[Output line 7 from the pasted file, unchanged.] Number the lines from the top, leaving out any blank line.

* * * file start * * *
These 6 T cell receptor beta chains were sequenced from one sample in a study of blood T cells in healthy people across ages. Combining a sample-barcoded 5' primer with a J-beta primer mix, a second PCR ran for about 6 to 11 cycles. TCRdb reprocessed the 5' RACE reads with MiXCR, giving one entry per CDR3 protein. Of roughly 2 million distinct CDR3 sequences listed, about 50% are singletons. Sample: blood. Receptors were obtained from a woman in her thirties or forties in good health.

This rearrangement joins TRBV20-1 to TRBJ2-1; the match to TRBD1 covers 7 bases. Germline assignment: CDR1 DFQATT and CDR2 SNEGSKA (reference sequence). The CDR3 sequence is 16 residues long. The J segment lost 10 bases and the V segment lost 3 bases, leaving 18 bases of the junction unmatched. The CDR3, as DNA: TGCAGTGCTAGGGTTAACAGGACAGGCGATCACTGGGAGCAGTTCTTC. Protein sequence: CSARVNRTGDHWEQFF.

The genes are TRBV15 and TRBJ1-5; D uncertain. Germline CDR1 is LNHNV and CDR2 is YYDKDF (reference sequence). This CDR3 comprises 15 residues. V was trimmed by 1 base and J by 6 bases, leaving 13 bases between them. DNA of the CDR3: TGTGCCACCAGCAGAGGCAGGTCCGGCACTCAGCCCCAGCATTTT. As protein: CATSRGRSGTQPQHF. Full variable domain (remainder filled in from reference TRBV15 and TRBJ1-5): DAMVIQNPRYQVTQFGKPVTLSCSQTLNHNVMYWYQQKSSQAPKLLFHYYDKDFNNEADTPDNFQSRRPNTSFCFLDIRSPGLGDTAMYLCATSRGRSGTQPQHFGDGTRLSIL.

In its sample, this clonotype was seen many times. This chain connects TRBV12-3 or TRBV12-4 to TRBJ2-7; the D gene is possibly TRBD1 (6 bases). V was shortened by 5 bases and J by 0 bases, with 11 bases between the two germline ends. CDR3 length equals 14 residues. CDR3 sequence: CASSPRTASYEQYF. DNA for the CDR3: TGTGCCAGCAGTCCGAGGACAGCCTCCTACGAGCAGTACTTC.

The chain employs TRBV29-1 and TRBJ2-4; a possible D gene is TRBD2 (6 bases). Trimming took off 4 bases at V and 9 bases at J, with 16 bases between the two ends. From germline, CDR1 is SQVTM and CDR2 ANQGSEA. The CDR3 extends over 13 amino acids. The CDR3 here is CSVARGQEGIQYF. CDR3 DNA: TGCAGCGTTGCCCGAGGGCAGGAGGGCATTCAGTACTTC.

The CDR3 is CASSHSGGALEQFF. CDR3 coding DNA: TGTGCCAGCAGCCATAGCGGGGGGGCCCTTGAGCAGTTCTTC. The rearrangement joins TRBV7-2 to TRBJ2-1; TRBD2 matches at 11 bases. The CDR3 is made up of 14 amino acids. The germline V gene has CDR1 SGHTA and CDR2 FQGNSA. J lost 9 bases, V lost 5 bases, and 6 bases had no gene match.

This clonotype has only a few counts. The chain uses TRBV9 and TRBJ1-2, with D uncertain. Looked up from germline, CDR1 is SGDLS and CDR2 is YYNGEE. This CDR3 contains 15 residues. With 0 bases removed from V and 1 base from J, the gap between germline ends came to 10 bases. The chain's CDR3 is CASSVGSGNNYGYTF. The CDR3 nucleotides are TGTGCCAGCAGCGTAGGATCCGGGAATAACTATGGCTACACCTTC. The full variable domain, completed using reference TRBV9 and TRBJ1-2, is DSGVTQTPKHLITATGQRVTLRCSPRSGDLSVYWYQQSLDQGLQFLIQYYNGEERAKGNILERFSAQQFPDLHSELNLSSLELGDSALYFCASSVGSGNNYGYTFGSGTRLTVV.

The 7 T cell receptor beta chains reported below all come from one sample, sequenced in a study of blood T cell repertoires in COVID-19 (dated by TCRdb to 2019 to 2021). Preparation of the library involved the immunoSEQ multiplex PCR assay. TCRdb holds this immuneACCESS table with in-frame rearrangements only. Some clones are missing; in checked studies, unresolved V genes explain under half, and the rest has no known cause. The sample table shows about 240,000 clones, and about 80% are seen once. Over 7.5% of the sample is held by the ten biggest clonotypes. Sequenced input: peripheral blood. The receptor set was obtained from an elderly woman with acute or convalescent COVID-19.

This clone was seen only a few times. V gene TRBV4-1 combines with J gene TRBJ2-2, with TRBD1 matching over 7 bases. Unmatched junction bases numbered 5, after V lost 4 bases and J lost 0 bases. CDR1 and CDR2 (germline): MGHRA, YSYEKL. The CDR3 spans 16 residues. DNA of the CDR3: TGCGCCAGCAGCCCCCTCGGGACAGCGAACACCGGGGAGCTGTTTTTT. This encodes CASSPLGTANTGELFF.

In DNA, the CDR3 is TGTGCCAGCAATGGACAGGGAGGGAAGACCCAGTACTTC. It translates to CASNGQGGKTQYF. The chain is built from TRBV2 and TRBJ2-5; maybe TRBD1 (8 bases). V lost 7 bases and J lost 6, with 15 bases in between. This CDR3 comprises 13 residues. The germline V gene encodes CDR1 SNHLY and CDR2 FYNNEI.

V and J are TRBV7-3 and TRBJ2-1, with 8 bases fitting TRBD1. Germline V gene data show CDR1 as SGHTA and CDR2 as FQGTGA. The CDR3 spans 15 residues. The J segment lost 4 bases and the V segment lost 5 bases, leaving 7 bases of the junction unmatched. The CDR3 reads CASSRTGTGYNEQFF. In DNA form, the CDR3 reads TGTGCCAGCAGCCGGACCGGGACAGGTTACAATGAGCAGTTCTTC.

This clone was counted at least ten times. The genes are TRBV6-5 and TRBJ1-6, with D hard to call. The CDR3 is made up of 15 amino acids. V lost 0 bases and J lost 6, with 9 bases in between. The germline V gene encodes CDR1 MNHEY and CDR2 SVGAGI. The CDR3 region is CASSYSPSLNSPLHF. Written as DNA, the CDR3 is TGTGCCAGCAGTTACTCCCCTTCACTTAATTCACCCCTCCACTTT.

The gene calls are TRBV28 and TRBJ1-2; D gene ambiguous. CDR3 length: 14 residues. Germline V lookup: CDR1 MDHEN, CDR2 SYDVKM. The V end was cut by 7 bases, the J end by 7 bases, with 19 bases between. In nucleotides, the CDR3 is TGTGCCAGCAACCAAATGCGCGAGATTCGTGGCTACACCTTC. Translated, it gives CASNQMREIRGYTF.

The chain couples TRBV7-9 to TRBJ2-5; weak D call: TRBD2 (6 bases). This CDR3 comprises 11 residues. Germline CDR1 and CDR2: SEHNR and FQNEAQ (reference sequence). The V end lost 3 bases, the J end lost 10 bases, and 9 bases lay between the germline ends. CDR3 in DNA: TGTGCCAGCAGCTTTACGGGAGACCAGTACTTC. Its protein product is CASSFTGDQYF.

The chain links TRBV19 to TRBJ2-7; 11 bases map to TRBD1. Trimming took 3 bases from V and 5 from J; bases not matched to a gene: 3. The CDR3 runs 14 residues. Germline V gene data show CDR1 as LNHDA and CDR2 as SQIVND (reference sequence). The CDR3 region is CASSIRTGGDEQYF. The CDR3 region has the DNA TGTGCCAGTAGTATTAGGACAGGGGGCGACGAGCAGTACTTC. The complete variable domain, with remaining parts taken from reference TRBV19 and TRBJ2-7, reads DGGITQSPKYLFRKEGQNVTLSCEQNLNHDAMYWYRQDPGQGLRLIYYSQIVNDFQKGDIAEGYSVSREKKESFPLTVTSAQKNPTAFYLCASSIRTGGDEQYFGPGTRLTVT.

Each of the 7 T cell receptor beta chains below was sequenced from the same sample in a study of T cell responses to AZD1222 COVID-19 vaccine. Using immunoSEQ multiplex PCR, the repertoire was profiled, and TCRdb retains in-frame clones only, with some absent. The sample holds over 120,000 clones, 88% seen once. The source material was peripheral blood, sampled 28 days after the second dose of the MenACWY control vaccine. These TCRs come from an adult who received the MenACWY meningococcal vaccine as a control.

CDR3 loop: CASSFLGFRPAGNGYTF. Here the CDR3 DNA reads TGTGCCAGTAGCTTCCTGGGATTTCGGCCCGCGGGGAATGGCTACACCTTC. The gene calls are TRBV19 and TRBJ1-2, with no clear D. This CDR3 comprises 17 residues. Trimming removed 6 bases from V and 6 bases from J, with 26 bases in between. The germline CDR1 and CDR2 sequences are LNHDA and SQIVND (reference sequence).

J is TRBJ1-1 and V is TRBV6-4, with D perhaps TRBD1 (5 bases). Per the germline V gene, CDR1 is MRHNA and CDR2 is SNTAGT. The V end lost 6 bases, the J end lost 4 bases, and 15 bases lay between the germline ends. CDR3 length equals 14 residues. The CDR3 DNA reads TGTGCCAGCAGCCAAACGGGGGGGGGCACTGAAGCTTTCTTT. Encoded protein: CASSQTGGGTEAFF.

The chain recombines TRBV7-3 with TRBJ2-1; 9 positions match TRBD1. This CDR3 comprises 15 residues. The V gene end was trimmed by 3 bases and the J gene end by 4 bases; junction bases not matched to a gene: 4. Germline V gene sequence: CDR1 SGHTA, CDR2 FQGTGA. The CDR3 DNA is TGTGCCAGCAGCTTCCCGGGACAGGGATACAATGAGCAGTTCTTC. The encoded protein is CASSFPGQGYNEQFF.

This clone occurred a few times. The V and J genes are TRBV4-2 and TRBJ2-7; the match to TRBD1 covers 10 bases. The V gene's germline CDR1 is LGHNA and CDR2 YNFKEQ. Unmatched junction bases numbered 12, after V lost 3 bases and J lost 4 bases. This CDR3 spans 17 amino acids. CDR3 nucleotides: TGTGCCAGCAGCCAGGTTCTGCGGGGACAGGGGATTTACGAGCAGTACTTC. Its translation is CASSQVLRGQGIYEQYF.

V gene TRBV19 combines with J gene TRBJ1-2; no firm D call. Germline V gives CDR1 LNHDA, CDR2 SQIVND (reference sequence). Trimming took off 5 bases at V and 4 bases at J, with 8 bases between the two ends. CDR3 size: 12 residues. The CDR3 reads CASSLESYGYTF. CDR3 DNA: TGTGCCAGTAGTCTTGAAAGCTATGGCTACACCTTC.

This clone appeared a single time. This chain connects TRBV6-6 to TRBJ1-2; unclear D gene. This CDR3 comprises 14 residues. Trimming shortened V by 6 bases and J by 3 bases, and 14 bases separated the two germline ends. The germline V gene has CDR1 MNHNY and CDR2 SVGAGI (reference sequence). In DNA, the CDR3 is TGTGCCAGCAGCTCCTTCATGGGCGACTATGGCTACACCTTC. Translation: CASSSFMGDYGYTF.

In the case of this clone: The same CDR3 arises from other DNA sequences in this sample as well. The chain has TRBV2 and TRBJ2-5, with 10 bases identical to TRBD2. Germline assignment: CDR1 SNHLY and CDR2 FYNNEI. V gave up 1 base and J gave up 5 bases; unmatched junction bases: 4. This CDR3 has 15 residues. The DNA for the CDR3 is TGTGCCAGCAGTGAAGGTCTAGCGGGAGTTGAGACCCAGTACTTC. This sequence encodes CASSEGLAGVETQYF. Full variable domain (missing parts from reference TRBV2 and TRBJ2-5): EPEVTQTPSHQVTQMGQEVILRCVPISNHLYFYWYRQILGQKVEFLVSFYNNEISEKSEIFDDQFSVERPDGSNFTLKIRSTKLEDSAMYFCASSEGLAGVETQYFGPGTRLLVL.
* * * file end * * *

This clonotype has only a few counts. The chain uses TRBV9 and TRBJ1-2, with D uncertain. Looked up from germline, CDR1 is SGDLS and CDR2 is YYNGEE. This CDR3 contains 15 residues. With 0 bases removed from V and 1 base from J, the gap between germline ends came to 10 bases. The chain's CDR3 is CASSVGSGNNYGYTF. The CDR3 nucleotides are TGTGCCAGCAGCGTAGGATCCGGGAATAACTATGGCTACACCTTC. The full variable domain, completed using reference TRBV9 and TRBJ1-2, is DSGVTQTPKHLITATGQRVTLRCSPRSGDLSVYWYQQSLDQGLQFLIQYYNGEERAKGNILERFSAQQFPDLHSELNLSSLELGDSALYFCASSVGSGNNYGYTFGSGTRLTVV.